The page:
Once I’ve figured out the details in my head, I’ll do the actual analysis to see if it’s as good as I’ve imagined. Even if the idea doesn’t seem to pan out, I’ll put it in the endless list of discarded ideas as it might come in useful later.

Once that’s done, I’ll use Trello to plan the actual steps, and round out the plan when and where needed. Once it’s on my to-do list, an idea will get implemented as quickly as possible.

What’s one trend that excites you?

The cryptocurrency world is one that I’m keeping my eye on. The start of 2018 has led to much turmoil in the industry. However, I believe that a lot more is going to come out of the industry still.

In fact, blockchain technology hasn’t really reached large-scale implementation yet, and once it moves past the hobbyists and financial traders, it’s going to be extremely useful.

What is one habit of yours that makes you more productive as an entrepreneur?

The habit the helps me most, in my opinion, is the use of the Pomodoro Technique. In case you haven’t heard of it, it’s concentrating on a task for 45minutes and then having a 15minute break. If you stick to it entirely, you’ll have a distraction-free environment, allowing you to do pure uninterrupted work.

What advice would you give your younger self?

Keep working on websites. I used to create websites before university and got back into them a year after finishing university. I feel like if I had kept working on websites, I would be a lot further ahead in life. If you’re passionate about something, keep doing it, and (as a side-note), consider if going university is something you want and need.

Also, to buy Bitcoin in 2010 when I first heard about it and thought it was just an interesting little thing.

Tell us something that’s true that almost nobody agrees with you on.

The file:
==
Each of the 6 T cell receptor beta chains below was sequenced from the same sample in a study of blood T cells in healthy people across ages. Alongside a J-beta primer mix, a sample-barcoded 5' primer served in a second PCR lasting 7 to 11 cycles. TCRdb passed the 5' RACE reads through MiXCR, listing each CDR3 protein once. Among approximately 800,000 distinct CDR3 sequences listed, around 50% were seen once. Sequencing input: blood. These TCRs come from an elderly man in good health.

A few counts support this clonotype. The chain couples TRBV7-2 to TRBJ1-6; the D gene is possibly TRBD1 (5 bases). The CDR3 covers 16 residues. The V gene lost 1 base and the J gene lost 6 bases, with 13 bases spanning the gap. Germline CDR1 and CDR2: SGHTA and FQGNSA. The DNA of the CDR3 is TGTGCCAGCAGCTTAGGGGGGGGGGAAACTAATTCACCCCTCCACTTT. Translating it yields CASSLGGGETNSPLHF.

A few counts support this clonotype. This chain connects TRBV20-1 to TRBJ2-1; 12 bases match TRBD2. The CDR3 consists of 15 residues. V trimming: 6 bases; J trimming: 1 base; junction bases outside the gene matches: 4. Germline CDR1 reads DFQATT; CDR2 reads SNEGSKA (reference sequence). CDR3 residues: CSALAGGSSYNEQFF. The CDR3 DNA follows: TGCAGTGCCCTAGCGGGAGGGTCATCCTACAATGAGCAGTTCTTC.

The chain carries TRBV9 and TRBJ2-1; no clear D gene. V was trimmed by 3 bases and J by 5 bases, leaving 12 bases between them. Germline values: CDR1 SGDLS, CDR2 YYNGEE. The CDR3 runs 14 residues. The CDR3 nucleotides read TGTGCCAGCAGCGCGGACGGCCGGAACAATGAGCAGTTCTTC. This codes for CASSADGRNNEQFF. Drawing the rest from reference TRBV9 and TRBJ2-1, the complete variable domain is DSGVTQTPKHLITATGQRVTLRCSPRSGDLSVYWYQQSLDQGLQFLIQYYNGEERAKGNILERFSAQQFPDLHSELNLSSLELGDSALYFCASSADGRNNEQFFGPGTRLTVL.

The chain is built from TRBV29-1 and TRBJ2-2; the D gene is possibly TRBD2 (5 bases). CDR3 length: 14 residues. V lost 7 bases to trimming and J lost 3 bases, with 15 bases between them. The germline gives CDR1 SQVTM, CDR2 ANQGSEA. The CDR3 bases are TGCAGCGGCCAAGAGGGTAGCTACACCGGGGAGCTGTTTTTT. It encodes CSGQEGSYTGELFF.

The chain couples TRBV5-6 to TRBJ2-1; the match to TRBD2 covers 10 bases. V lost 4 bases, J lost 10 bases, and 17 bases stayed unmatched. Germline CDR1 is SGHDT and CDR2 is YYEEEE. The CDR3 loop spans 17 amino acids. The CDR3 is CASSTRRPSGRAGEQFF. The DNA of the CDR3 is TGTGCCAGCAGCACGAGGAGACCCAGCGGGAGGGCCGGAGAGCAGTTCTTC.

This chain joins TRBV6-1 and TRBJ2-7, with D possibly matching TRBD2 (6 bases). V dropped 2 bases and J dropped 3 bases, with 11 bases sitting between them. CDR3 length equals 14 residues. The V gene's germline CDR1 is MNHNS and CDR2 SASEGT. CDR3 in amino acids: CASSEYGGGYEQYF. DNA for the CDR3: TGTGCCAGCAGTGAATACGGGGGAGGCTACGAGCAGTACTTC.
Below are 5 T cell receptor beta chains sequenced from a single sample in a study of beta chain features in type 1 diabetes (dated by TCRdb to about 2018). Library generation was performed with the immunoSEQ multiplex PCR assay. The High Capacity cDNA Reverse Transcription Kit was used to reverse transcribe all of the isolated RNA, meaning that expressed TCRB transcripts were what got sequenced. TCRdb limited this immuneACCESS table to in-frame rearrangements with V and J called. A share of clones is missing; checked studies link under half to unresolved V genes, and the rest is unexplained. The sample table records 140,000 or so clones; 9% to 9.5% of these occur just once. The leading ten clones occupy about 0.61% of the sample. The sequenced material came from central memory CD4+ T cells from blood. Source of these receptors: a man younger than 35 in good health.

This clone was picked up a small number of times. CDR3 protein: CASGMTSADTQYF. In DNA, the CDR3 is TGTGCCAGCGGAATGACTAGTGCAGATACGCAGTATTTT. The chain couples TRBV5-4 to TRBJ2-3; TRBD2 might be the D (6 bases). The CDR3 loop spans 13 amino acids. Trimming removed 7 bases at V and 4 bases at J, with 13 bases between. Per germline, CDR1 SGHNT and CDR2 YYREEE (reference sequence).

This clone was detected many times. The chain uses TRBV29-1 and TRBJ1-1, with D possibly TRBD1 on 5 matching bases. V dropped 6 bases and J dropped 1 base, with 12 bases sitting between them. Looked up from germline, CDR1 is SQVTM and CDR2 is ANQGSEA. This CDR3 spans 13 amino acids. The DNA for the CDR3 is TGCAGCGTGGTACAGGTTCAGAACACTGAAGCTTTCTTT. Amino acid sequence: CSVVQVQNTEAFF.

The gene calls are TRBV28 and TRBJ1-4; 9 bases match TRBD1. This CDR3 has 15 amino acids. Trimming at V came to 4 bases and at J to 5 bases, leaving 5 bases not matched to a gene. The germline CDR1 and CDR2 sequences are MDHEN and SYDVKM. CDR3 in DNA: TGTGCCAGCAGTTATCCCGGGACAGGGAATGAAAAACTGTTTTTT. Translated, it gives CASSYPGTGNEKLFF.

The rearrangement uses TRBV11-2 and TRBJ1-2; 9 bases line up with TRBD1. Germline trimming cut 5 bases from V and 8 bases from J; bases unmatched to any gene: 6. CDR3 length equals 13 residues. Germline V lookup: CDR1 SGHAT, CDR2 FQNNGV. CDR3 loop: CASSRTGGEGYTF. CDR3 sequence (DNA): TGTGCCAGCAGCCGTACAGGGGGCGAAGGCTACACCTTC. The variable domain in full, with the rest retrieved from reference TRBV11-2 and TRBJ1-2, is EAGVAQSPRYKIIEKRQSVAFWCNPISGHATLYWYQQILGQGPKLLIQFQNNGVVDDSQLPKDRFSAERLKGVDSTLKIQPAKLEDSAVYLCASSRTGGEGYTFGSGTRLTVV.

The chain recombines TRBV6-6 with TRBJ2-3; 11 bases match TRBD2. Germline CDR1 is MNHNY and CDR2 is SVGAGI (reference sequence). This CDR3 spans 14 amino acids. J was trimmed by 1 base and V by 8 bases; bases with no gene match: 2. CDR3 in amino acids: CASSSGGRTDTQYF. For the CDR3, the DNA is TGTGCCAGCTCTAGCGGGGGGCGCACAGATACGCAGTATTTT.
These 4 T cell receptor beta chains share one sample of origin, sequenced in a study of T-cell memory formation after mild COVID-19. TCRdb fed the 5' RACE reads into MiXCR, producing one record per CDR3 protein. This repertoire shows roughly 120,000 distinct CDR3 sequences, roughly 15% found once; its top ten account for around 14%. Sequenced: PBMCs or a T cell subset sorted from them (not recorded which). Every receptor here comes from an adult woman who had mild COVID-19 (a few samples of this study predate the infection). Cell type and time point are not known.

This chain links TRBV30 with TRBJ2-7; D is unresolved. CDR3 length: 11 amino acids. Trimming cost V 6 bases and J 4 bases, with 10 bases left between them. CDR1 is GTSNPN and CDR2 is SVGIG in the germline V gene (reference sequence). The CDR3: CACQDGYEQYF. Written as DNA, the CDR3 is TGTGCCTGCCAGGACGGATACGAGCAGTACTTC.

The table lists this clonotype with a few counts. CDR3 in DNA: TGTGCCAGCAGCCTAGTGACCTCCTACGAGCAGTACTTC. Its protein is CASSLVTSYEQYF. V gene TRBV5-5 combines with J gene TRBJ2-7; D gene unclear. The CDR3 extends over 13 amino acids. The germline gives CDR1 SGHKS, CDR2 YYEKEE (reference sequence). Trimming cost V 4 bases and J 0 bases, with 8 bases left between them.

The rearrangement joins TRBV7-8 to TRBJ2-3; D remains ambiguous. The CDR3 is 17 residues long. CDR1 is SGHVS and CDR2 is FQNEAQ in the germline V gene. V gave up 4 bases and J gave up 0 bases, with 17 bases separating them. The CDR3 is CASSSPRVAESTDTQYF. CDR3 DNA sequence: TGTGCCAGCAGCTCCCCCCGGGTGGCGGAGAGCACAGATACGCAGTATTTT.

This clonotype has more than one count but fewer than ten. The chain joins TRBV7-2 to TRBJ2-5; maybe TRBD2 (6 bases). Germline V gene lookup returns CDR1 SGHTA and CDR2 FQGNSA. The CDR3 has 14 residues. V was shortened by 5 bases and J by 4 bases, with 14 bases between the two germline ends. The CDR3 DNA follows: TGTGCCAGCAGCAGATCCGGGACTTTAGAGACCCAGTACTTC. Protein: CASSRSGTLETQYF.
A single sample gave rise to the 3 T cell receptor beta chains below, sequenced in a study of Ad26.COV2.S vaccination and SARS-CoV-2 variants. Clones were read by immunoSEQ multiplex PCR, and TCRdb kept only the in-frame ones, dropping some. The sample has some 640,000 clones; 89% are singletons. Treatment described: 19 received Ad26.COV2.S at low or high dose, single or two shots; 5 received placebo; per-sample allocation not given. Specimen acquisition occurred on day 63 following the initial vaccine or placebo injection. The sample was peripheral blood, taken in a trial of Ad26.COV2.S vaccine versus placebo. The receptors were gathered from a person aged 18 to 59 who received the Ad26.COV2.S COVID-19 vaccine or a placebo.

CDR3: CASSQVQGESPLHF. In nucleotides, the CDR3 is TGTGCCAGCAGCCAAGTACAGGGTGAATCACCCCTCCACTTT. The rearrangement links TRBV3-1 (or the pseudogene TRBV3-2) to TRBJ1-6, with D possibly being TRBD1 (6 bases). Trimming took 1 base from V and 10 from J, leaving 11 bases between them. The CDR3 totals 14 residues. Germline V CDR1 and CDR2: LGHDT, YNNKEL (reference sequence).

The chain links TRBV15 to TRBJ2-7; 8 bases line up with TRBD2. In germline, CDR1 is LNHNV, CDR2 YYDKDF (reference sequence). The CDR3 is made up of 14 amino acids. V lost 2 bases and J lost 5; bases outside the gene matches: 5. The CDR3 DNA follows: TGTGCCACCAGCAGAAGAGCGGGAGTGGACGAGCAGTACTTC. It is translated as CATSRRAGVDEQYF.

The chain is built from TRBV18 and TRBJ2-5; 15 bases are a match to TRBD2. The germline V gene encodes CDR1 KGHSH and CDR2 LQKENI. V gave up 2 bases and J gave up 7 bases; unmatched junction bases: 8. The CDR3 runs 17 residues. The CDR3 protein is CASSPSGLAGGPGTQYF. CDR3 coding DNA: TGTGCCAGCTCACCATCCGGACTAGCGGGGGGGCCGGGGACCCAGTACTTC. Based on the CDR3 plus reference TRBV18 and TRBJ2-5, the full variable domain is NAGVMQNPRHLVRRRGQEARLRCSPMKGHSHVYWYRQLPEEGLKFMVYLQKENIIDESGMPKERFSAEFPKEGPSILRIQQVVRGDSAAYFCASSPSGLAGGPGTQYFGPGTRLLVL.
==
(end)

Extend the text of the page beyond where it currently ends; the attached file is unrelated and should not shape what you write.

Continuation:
People are lazy. Through courses and forums I see many people complaining, yet when it comes to actually implement feedback and doing something, most people will give up. If you’d look at course completion rates on sites like uDemy and Linda, I’d be surprised if it was above 10%.

As an entrepreneur, what is the one thing you do over and over and recommend everyone else do?

Enjoy the little things. Fantastic, large-scale accomplishments are great and all, but if you’re not enjoying your day-to-day, then is it really worth it?

What is one strategy that has helped you grow your business?

It’s a bit of a boring answer, but client happiness and communication.

While SEO isn’t cheap, when done right, it has a significant ROI. Not always in the short term, but most definitely in the long term. We make sure to provide clients with the value for money that they are expecting by committing 110% to the work we do for them. On top of this, we provide them with weekly, and monthly emails not only for reporting but also giving them additional tips and tricks.

Since our clients are so happy with our work and ethics, we get substantial traffic through client referrals, and until recently we didn’t even worry about our own site as there was no practical need for it.